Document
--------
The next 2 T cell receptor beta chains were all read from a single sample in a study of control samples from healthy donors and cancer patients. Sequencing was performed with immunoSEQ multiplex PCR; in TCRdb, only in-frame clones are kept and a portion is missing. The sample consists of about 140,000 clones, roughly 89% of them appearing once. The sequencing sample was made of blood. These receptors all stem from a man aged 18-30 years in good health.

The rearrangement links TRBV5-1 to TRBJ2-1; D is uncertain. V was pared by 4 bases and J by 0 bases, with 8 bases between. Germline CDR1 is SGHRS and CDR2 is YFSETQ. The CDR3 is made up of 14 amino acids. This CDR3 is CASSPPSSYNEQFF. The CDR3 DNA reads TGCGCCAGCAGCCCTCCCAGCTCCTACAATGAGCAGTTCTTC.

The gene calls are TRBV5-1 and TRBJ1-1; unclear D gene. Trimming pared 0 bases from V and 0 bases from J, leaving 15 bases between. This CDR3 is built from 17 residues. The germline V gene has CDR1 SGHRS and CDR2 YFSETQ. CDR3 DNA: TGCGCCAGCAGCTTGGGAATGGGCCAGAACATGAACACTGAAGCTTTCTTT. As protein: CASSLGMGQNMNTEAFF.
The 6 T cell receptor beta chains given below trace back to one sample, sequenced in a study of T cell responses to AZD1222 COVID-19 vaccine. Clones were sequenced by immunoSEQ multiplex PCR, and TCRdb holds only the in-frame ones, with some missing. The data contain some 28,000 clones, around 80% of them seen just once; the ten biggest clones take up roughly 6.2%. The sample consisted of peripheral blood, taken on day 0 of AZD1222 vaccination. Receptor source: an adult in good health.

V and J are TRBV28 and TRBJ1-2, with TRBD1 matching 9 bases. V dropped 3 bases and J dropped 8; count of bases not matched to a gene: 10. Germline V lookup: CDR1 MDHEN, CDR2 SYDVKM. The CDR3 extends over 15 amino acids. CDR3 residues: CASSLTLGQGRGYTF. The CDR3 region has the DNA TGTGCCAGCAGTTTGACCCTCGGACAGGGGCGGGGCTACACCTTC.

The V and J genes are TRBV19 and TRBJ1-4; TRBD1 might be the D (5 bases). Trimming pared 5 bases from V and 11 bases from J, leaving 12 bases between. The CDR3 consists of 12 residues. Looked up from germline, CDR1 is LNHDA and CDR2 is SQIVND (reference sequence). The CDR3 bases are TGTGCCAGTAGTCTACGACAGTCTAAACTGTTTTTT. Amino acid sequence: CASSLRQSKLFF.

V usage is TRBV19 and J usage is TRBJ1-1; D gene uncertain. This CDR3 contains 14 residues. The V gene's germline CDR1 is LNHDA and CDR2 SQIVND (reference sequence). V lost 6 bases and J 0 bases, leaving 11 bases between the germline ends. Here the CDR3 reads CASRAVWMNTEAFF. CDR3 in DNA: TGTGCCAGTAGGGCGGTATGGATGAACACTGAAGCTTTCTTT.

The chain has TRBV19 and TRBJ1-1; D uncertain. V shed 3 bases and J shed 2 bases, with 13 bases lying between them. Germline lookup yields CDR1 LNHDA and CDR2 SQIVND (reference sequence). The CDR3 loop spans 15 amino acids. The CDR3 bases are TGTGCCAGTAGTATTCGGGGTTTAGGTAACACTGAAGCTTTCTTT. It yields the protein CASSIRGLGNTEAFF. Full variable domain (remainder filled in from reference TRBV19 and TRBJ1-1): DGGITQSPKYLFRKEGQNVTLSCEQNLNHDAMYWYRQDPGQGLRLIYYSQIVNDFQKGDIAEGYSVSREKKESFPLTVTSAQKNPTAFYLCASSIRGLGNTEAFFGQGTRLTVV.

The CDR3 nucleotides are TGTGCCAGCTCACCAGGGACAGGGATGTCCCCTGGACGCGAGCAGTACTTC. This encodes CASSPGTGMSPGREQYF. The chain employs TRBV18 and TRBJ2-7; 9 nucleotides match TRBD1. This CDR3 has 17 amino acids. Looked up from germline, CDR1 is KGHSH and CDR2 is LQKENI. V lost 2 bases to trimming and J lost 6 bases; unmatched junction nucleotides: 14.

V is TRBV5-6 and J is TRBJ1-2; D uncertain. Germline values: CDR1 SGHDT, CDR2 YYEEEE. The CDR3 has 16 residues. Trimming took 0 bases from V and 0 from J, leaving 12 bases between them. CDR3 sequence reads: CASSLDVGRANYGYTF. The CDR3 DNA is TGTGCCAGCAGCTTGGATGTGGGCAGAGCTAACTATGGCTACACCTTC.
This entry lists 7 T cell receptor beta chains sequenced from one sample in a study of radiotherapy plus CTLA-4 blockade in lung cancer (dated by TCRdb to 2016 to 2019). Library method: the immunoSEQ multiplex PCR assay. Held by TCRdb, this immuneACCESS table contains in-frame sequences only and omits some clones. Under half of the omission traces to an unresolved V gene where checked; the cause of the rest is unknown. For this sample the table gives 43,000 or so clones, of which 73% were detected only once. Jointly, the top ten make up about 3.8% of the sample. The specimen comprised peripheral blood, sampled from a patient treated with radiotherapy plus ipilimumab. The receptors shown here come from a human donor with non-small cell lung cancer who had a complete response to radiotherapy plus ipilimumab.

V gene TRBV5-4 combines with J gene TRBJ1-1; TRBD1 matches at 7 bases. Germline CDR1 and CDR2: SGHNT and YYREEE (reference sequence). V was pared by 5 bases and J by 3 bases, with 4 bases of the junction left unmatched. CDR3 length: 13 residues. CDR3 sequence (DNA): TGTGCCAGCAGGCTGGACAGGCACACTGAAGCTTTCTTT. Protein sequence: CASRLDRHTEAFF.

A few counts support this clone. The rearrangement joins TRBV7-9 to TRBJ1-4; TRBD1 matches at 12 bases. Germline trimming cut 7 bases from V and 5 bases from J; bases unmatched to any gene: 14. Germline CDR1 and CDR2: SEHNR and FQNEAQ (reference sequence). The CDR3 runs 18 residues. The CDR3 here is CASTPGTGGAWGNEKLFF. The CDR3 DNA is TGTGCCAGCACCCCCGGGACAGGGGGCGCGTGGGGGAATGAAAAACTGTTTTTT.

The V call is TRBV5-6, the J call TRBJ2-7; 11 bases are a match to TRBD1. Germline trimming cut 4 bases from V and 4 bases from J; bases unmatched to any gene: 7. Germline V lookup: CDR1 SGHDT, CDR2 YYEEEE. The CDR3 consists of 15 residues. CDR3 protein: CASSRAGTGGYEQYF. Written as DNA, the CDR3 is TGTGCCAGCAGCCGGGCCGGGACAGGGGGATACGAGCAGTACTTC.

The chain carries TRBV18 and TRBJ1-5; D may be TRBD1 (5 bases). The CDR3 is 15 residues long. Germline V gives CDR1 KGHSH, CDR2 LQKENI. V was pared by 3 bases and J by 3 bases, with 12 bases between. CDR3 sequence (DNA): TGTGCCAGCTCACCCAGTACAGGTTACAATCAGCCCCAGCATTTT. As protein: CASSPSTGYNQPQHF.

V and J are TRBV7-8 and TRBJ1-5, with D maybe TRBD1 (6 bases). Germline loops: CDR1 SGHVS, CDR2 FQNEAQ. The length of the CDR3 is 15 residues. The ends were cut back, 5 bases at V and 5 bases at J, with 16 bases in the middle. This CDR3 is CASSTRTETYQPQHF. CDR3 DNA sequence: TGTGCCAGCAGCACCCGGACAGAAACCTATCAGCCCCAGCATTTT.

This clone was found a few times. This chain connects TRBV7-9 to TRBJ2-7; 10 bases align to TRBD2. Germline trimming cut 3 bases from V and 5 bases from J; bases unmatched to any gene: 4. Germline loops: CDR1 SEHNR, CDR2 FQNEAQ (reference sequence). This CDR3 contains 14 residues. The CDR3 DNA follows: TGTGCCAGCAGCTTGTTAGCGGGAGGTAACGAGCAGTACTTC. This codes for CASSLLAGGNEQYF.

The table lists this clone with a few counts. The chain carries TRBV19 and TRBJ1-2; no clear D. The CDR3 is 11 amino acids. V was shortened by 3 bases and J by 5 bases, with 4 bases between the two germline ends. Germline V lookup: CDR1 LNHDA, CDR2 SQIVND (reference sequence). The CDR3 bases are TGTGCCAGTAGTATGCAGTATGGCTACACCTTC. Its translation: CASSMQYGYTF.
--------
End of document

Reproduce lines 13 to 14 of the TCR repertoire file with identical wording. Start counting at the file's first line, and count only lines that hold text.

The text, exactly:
A few counts support this clone. The rearrangement joins TRBV7-9 to TRBJ1-4; TRBD1 matches at 12 bases. Germline trimming cut 7 bases from V and 5 bases from J; bases unmatched to any gene: 14. Germline CDR1 and CDR2: SEHNR and FQNEAQ (reference sequence). The CDR3 runs 18 residues. The CDR3 here is CASTPGTGGAWGNEKLFF. The CDR3 DNA is TGTGCCAGCACCCCCGGGACAGGGGGCGCGTGGGGGAATGAAAAACTGTTTTTT.

The V call is TRBV5-6, the J call TRBJ2-7; 11 bases are a match to TRBD1. Germline trimming cut 4 bases from V and 4 bases from J; bases unmatched to any gene: 7. Germline V lookup: CDR1 SGHDT, CDR2 YYEEEE. The CDR3 consists of 15 residues. CDR3 protein: CASSRAGTGGYEQYF. Written as DNA, the CDR3 is TGTGCCAGCAGCCGGGCCGGGACAGGGGGATACGAGCAGTACTTC.